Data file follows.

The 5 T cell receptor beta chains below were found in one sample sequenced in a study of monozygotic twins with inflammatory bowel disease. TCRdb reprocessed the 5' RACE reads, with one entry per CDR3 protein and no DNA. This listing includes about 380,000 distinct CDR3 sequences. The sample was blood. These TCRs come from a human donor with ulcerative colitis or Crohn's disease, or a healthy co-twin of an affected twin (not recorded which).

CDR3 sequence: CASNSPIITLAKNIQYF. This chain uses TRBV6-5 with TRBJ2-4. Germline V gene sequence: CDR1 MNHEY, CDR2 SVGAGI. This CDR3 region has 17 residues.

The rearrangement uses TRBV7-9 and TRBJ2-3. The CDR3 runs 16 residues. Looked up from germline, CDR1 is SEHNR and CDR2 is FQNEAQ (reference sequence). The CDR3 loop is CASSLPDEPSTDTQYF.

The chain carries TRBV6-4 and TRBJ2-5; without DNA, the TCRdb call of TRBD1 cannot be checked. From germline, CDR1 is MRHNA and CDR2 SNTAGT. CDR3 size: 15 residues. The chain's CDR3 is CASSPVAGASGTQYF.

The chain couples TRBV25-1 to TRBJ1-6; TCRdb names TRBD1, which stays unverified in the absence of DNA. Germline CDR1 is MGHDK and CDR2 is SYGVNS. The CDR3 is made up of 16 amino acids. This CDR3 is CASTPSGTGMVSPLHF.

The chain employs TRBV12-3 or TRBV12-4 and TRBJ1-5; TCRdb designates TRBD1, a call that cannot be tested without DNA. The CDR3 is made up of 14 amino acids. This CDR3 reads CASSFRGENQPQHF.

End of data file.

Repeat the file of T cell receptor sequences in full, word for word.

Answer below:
The 5 T cell receptor beta chains below were found in one sample sequenced in a study of monozygotic twins with inflammatory bowel disease. TCRdb reprocessed the 5' RACE reads, with one entry per CDR3 protein and no DNA. This listing includes about 380,000 distinct CDR3 sequences. The sample was blood. These TCRs come from a human donor with ulcerative colitis or Crohn's disease, or a healthy co-twin of an affected twin (not recorded which).

CDR3 sequence: CASNSPIITLAKNIQYF. This chain uses TRBV6-5 with TRBJ2-4. Germline V gene sequence: CDR1 MNHEY, CDR2 SVGAGI. This CDR3 region has 17 residues.

The rearrangement uses TRBV7-9 and TRBJ2-3. The CDR3 runs 16 residues. Looked up from germline, CDR1 is SEHNR and CDR2 is FQNEAQ (reference sequence). The CDR3 loop is CASSLPDEPSTDTQYF.

The chain carries TRBV6-4 and TRBJ2-5; without DNA, the TCRdb call of TRBD1 cannot be checked. From germline, CDR1 is MRHNA and CDR2 SNTAGT. CDR3 size: 15 residues. The chain's CDR3 is CASSPVAGASGTQYF.

The chain couples TRBV25-1 to TRBJ1-6; TCRdb names TRBD1, which stays unverified in the absence of DNA. Germline CDR1 is MGHDK and CDR2 is SYGVNS. The CDR3 is made up of 16 amino acids. This CDR3 is CASTPSGTGMVSPLHF.

The chain employs TRBV12-3 or TRBV12-4 and TRBJ1-5; TCRdb designates TRBD1, a call that cannot be tested without DNA. The CDR3 is made up of 14 amino acids. This CDR3 reads CASSFRGENQPQHF.